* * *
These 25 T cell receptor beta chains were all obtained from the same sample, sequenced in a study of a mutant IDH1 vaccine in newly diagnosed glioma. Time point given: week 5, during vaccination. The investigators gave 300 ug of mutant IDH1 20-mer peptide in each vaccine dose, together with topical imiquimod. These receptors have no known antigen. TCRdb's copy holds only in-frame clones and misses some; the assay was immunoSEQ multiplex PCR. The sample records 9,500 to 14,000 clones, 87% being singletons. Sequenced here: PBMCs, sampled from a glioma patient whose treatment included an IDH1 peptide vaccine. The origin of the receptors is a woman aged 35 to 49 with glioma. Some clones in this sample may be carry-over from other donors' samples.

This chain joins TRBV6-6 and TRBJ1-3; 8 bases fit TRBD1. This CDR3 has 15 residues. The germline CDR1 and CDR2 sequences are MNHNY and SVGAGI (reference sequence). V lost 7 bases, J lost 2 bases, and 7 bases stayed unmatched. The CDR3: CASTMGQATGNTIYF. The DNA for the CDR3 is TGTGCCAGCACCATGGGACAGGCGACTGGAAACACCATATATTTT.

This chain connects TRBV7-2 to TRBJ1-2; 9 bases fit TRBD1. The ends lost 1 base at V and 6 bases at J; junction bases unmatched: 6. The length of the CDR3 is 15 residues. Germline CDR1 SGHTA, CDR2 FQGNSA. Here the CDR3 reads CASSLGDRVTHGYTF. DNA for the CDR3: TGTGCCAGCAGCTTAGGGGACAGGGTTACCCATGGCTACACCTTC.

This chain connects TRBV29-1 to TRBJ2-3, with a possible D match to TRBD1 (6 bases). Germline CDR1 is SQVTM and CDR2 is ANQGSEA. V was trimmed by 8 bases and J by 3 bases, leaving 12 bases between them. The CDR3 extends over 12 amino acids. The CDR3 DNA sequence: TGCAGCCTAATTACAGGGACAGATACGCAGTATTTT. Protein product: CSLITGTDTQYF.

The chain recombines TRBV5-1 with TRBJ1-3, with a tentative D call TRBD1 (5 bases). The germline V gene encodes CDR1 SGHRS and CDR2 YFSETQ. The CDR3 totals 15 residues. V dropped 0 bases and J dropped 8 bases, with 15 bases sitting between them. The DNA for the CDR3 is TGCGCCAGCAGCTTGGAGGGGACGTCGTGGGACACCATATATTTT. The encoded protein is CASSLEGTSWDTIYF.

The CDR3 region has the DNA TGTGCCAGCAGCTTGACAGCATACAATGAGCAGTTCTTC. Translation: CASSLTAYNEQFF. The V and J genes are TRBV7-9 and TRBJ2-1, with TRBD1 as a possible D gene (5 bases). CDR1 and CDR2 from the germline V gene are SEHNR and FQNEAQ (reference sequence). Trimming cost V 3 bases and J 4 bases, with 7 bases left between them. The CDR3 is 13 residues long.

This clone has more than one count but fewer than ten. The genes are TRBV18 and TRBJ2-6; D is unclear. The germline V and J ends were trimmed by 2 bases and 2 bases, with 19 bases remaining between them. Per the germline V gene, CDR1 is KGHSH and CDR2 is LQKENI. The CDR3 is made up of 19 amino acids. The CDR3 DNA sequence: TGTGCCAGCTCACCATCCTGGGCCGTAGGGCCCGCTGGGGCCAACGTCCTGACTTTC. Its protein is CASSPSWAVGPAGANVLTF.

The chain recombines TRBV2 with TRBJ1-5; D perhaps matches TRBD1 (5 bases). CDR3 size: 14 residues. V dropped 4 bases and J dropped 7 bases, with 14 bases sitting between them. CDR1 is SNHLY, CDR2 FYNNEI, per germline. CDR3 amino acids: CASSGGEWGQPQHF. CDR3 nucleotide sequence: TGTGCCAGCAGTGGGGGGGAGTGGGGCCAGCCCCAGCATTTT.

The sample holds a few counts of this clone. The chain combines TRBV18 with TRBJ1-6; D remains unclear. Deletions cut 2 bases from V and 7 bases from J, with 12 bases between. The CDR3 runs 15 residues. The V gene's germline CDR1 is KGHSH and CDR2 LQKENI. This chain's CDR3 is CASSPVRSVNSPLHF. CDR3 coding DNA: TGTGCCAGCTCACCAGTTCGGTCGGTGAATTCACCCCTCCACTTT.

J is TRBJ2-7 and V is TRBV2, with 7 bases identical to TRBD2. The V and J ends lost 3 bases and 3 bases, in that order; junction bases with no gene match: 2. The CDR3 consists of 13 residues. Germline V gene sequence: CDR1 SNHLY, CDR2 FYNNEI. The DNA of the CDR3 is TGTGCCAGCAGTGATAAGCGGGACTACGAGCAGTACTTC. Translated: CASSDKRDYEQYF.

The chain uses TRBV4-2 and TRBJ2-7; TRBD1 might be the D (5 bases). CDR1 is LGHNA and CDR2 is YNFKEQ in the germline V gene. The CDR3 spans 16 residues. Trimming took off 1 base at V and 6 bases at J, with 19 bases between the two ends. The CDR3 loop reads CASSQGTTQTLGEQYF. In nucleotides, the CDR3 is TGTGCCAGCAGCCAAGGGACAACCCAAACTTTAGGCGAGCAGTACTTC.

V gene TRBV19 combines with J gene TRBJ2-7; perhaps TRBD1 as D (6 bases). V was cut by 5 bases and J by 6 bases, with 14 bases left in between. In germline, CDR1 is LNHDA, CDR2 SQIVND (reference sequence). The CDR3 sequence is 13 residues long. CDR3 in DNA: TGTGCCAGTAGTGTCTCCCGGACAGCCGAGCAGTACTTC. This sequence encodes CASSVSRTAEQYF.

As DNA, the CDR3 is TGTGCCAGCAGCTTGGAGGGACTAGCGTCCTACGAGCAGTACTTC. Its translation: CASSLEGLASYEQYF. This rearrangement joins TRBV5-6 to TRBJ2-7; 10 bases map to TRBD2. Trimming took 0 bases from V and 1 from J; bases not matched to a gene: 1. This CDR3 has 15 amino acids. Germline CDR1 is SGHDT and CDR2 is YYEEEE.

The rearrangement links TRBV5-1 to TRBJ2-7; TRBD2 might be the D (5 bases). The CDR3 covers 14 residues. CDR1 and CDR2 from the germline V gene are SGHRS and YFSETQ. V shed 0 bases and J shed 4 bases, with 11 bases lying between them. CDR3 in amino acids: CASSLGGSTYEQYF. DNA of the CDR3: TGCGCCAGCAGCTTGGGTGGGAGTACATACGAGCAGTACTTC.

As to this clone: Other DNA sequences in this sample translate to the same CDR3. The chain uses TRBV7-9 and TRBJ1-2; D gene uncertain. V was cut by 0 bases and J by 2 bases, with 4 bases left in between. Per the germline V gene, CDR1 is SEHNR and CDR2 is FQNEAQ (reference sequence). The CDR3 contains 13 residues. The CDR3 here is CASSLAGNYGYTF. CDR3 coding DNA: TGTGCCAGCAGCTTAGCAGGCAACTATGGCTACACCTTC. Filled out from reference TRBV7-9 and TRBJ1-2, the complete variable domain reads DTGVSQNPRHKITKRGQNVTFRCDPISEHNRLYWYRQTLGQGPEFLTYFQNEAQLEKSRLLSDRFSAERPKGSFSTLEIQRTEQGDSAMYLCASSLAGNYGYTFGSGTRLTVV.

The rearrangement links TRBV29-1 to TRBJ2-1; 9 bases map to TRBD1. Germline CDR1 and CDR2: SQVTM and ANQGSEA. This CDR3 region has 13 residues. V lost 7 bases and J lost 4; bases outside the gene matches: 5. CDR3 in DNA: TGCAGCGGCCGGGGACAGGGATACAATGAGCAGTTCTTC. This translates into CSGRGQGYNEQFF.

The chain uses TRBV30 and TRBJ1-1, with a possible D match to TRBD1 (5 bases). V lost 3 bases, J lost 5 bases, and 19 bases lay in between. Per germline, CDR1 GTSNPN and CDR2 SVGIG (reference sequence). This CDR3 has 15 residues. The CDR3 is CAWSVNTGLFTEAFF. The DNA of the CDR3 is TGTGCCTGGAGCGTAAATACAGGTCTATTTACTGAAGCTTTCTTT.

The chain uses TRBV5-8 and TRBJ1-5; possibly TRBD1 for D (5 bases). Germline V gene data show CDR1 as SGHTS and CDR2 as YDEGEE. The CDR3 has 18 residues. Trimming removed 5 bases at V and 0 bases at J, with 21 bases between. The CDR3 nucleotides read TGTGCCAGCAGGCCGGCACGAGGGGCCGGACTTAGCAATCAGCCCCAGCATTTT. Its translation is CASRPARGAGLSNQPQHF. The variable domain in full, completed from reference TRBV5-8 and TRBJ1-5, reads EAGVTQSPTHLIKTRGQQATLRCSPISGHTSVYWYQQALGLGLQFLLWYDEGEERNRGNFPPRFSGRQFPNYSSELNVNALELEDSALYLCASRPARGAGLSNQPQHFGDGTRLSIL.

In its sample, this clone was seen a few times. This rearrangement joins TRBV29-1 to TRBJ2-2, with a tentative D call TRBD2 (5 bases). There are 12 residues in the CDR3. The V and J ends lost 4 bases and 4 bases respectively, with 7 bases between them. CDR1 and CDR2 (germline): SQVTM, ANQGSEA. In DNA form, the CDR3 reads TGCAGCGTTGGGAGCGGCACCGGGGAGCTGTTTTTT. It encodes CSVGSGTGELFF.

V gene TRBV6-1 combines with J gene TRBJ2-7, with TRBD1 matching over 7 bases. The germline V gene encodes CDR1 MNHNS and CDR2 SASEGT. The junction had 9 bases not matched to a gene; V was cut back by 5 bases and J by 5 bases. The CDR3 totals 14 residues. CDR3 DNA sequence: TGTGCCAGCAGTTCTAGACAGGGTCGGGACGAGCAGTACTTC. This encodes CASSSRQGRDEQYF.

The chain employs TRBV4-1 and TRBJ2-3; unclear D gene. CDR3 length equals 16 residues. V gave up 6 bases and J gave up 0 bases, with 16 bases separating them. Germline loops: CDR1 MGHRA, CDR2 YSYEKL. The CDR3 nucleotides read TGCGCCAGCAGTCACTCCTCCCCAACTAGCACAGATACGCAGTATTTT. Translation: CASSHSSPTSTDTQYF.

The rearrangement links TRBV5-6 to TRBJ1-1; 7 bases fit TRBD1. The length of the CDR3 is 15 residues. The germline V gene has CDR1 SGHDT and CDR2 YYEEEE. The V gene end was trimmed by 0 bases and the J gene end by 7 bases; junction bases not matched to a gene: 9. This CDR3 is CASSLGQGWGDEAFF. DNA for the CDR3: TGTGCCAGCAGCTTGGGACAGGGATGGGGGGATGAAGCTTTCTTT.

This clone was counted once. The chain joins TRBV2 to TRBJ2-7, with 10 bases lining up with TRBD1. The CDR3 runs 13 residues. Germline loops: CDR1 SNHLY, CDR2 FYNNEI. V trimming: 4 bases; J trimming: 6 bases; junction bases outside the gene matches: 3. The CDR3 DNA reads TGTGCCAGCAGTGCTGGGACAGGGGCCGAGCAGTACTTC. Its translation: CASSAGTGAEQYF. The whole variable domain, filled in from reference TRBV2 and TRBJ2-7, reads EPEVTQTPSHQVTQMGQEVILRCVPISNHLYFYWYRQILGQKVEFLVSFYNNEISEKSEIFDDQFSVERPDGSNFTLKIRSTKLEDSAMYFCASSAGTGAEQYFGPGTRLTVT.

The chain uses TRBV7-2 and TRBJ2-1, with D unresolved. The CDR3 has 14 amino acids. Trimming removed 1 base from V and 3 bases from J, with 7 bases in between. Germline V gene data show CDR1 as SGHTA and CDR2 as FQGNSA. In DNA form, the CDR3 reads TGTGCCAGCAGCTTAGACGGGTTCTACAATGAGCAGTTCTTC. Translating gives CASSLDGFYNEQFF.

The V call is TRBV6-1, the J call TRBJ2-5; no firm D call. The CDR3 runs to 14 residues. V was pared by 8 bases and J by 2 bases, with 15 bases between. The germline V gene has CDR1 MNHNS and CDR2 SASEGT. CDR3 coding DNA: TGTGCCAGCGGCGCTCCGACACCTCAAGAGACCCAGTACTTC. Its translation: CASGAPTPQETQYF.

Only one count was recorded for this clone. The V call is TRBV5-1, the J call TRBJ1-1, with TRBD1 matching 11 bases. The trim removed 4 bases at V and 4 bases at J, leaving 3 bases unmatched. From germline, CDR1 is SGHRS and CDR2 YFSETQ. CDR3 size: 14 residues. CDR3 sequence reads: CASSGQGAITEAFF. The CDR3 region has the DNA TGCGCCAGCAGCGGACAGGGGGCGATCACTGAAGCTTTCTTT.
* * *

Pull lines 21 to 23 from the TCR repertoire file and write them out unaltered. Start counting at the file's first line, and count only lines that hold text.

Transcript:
The chain employs TRBV4-1 and TRBJ2-3; unclear D gene. CDR3 length equals 16 residues. V gave up 6 bases and J gave up 0 bases, with 16 bases separating them. Germline loops: CDR1 MGHRA, CDR2 YSYEKL. The CDR3 nucleotides read TGCGCCAGCAGTCACTCCTCCCCAACTAGCACAGATACGCAGTATTTT. Translation: CASSHSSPTSTDTQYF.

The rearrangement links TRBV5-6 to TRBJ1-1; 7 bases fit TRBD1. The length of the CDR3 is 15 residues. The germline V gene has CDR1 SGHDT and CDR2 YYEEEE. The V gene end was trimmed by 0 bases and the J gene end by 7 bases; junction bases not matched to a gene: 9. This CDR3 is CASSLGQGWGDEAFF. DNA for the CDR3: TGTGCCAGCAGCTTGGGACAGGGATGGGGGGATGAAGCTTTCTTT.

This clone was counted once. The chain joins TRBV2 to TRBJ2-7, with 10 bases lining up with TRBD1. The CDR3 runs 13 residues. Germline loops: CDR1 SNHLY, CDR2 FYNNEI. V trimming: 4 bases; J trimming: 6 bases; junction bases outside the gene matches: 3. The CDR3 DNA reads TGTGCCAGCAGTGCTGGGACAGGGGCCGAGCAGTACTTC. Its translation: CASSAGTGAEQYF. The whole variable domain, filled in from reference TRBV2 and TRBJ2-7, reads EPEVTQTPSHQVTQMGQEVILRCVPISNHLYFYWYRQILGQKVEFLVSFYNNEISEKSEIFDDQFSVERPDGSNFTLKIRSTKLEDSAMYFCASSAGTGAEQYFGPGTRLTVT.